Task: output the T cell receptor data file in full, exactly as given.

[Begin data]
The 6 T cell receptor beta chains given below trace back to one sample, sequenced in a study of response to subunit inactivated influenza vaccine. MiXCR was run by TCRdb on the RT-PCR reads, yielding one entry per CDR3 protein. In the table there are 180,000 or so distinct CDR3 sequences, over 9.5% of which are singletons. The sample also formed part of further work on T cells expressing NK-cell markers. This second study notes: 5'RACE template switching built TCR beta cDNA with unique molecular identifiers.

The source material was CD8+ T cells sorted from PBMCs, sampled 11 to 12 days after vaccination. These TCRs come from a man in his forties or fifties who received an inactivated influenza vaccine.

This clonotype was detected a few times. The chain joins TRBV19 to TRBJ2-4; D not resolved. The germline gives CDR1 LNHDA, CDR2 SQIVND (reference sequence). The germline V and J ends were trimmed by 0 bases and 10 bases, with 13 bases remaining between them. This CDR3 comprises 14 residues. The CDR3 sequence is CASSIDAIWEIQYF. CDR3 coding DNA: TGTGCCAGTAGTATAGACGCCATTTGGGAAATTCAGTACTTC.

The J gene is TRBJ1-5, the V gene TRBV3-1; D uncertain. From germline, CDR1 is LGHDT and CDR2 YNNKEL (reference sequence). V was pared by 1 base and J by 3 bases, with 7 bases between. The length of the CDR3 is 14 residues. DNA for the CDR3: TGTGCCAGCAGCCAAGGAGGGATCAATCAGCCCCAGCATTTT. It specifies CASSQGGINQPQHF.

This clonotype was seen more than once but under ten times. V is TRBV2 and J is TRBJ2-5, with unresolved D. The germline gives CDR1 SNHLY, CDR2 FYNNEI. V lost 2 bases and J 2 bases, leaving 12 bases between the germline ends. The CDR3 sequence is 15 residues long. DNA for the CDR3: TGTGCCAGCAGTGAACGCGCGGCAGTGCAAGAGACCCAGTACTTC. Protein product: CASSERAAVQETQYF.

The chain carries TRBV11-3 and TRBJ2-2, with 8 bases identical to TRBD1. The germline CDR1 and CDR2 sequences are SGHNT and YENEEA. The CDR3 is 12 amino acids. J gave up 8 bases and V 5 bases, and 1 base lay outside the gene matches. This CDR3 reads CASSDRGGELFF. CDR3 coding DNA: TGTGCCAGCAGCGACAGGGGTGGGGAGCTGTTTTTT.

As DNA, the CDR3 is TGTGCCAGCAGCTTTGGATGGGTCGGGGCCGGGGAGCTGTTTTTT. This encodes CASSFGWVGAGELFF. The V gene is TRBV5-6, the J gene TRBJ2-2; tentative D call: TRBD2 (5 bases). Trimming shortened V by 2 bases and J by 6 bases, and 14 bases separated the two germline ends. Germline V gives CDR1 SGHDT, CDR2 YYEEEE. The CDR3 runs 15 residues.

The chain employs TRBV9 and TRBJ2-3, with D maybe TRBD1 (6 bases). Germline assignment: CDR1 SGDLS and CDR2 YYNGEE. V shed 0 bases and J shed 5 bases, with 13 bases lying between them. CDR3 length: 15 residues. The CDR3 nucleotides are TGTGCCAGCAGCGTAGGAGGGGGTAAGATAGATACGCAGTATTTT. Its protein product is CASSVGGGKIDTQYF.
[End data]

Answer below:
The 6 T cell receptor beta chains given below trace back to one sample, sequenced in a study of response to subunit inactivated influenza vaccine. MiXCR was run by TCRdb on the RT-PCR reads, yielding one entry per CDR3 protein. In the table there are 180,000 or so distinct CDR3 sequences, over 9.5% of which are singletons. The sample also formed part of further work on T cells expressing NK-cell markers. This second study notes: 5'RACE template switching built TCR beta cDNA with unique molecular identifiers.

The source material was CD8+ T cells sorted from PBMCs, sampled 11 to 12 days after vaccination. These TCRs come from a man in his forties or fifties who received an inactivated influenza vaccine.

This clonotype was detected a few times. The chain joins TRBV19 to TRBJ2-4; D not resolved. The germline gives CDR1 LNHDA, CDR2 SQIVND (reference sequence). The germline V and J ends were trimmed by 0 bases and 10 bases, with 13 bases remaining between them. This CDR3 comprises 14 residues. The CDR3 sequence is CASSIDAIWEIQYF. CDR3 coding DNA: TGTGCCAGTAGTATAGACGCCATTTGGGAAATTCAGTACTTC.

The J gene is TRBJ1-5, the V gene TRBV3-1; D uncertain. From germline, CDR1 is LGHDT and CDR2 YNNKEL (reference sequence). V was pared by 1 base and J by 3 bases, with 7 bases between. The length of the CDR3 is 14 residues. DNA for the CDR3: TGTGCCAGCAGCCAAGGAGGGATCAATCAGCCCCAGCATTTT. It specifies CASSQGGINQPQHF.

This clonotype was seen more than once but under ten times. V is TRBV2 and J is TRBJ2-5, with unresolved D. The germline gives CDR1 SNHLY, CDR2 FYNNEI. V lost 2 bases and J 2 bases, leaving 12 bases between the germline ends. The CDR3 sequence is 15 residues long. DNA for the CDR3: TGTGCCAGCAGTGAACGCGCGGCAGTGCAAGAGACCCAGTACTTC. Protein product: CASSERAAVQETQYF.

The chain carries TRBV11-3 and TRBJ2-2, with 8 bases identical to TRBD1. The germline CDR1 and CDR2 sequences are SGHNT and YENEEA. The CDR3 is 12 amino acids. J gave up 8 bases and V 5 bases, and 1 base lay outside the gene matches. This CDR3 reads CASSDRGGELFF. CDR3 coding DNA: TGTGCCAGCAGCGACAGGGGTGGGGAGCTGTTTTTT.

As DNA, the CDR3 is TGTGCCAGCAGCTTTGGATGGGTCGGGGCCGGGGAGCTGTTTTTT. This encodes CASSFGWVGAGELFF. The V gene is TRBV5-6, the J gene TRBJ2-2; tentative D call: TRBD2 (5 bases). Trimming shortened V by 2 bases and J by 6 bases, and 14 bases separated the two germline ends. Germline V gives CDR1 SGHDT, CDR2 YYEEEE. The CDR3 runs 15 residues.

The chain employs TRBV9 and TRBJ2-3, with D maybe TRBD1 (6 bases). Germline assignment: CDR1 SGDLS and CDR2 YYNGEE. V shed 0 bases and J shed 5 bases, with 13 bases lying between them. CDR3 length: 15 residues. The CDR3 nucleotides are TGTGCCAGCAGCGTAGGAGGGGGTAAGATAGATACGCAGTATTTT. Its protein product is CASSVGGGKIDTQYF.